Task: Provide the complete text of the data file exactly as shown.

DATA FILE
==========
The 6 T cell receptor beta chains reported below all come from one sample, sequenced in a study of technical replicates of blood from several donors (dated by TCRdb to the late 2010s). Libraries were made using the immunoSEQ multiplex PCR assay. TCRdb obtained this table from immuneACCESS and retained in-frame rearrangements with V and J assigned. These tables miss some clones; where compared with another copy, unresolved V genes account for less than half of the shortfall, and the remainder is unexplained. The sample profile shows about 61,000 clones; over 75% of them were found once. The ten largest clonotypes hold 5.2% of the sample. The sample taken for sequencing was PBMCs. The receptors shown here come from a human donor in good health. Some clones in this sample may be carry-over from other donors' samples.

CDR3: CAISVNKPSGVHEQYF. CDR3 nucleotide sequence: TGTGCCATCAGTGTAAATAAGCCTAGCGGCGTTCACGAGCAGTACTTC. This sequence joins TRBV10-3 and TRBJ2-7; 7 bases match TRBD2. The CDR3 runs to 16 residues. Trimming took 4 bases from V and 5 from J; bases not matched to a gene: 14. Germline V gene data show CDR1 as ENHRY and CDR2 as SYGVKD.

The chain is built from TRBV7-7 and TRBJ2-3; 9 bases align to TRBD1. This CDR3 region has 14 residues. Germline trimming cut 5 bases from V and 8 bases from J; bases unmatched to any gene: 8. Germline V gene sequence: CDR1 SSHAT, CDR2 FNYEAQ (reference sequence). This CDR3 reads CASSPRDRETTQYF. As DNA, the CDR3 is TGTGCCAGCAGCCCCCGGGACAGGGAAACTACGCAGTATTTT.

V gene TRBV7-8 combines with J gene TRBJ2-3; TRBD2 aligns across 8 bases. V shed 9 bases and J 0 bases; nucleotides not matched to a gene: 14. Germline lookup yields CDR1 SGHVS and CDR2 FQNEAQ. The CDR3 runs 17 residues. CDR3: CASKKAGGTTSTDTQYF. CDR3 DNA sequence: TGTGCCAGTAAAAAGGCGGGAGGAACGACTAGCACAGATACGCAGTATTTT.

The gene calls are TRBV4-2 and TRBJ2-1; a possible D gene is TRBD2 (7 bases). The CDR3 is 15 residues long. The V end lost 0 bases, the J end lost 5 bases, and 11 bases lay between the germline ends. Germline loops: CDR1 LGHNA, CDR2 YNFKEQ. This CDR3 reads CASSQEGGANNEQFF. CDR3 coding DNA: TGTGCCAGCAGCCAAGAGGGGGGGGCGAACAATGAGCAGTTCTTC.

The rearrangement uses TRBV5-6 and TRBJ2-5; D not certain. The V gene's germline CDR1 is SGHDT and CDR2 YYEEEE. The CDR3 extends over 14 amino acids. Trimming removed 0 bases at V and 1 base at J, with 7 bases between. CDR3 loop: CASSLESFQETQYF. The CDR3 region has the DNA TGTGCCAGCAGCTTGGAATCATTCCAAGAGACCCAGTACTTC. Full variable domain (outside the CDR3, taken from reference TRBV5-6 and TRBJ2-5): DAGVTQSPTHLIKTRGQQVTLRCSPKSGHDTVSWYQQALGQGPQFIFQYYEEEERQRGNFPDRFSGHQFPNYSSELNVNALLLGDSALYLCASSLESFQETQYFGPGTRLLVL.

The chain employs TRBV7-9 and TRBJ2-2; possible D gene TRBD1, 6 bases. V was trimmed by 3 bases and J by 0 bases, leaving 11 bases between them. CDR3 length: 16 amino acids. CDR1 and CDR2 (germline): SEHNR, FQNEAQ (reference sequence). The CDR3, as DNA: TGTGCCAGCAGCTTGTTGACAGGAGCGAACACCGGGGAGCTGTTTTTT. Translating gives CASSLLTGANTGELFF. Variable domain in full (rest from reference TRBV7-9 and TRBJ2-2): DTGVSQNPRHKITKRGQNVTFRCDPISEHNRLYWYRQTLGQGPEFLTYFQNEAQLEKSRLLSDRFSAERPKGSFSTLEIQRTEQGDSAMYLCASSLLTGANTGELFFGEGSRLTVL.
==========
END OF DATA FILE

The 6 T cell receptor beta chains reported below all come from one sample, sequenced in a study of technical replicates of blood from several donors (dated by TCRdb to the late 2010s). Libraries were made using the immunoSEQ multiplex PCR assay. TCRdb obtained this table from immuneACCESS and retained in-frame rearrangements with V and J assigned. These tables miss some clones; where compared with another copy, unresolved V genes account for less than half of the shortfall, and the remainder is unexplained. The sample profile shows about 61,000 clones; over 75% of them were found once. The ten largest clonotypes hold 5.2% of the sample. The sample taken for sequencing was PBMCs. The receptors shown here come from a human donor in good health. Some clones in this sample may be carry-over from other donors' samples.

CDR3: CAISVNKPSGVHEQYF. CDR3 nucleotide sequence: TGTGCCATCAGTGTAAATAAGCCTAGCGGCGTTCACGAGCAGTACTTC. This sequence joins TRBV10-3 and TRBJ2-7; 7 bases match TRBD2. The CDR3 runs to 16 residues. Trimming took 4 bases from V and 5 from J; bases not matched to a gene: 14. Germline V gene data show CDR1 as ENHRY and CDR2 as SYGVKD.

The chain is built from TRBV7-7 and TRBJ2-3; 9 bases align to TRBD1. This CDR3 region has 14 residues. Germline trimming cut 5 bases from V and 8 bases from J; bases unmatched to any gene: 8. Germline V gene sequence: CDR1 SSHAT, CDR2 FNYEAQ (reference sequence). This CDR3 reads CASSPRDRETTQYF. As DNA, the CDR3 is TGTGCCAGCAGCCCCCGGGACAGGGAAACTACGCAGTATTTT.

V gene TRBV7-8 combines with J gene TRBJ2-3; TRBD2 aligns across 8 bases. V shed 9 bases and J 0 bases; nucleotides not matched to a gene: 14. Germline lookup yields CDR1 SGHVS and CDR2 FQNEAQ. The CDR3 runs 17 residues. CDR3: CASKKAGGTTSTDTQYF. CDR3 DNA sequence: TGTGCCAGTAAAAAGGCGGGAGGAACGACTAGCACAGATACGCAGTATTTT.

The gene calls are TRBV4-2 and TRBJ2-1; a possible D gene is TRBD2 (7 bases). The CDR3 is 15 residues long. The V end lost 0 bases, the J end lost 5 bases, and 11 bases lay between the germline ends. Germline loops: CDR1 LGHNA, CDR2 YNFKEQ. This CDR3 reads CASSQEGGANNEQFF. CDR3 coding DNA: TGTGCCAGCAGCCAAGAGGGGGGGGCGAACAATGAGCAGTTCTTC.

The rearrangement uses TRBV5-6 and TRBJ2-5; D not certain. The V gene's germline CDR1 is SGHDT and CDR2 YYEEEE. The CDR3 extends over 14 amino acids. Trimming removed 0 bases at V and 1 base at J, with 7 bases between. CDR3 loop: CASSLESFQETQYF. The CDR3 region has the DNA TGTGCCAGCAGCTTGGAATCATTCCAAGAGACCCAGTACTTC. Full variable domain (outside the CDR3, taken from reference TRBV5-6 and TRBJ2-5): DAGVTQSPTHLIKTRGQQVTLRCSPKSGHDTVSWYQQALGQGPQFIFQYYEEEERQRGNFPDRFSGHQFPNYSSELNVNALLLGDSALYLCASSLESFQETQYFGPGTRLLVL.

The chain employs TRBV7-9 and TRBJ2-2; possible D gene TRBD1, 6 bases. V was trimmed by 3 bases and J by 0 bases, leaving 11 bases between them. CDR3 length: 16 amino acids. CDR1 and CDR2 (germline): SEHNR, FQNEAQ (reference sequence). The CDR3, as DNA: TGTGCCAGCAGCTTGTTGACAGGAGCGAACACCGGGGAGCTGTTTTTT. Translating gives CASSLLTGANTGELFF. Variable domain in full (rest from reference TRBV7-9 and TRBJ2-2): DTGVSQNPRHKITKRGQNVTFRCDPISEHNRLYWYRQTLGQGPEFLTYFQNEAQLEKSRLLSDRFSAERPKGSFSTLEIQRTEQGDSAMYLCASSLLTGANTGELFFGEGSRLTVL.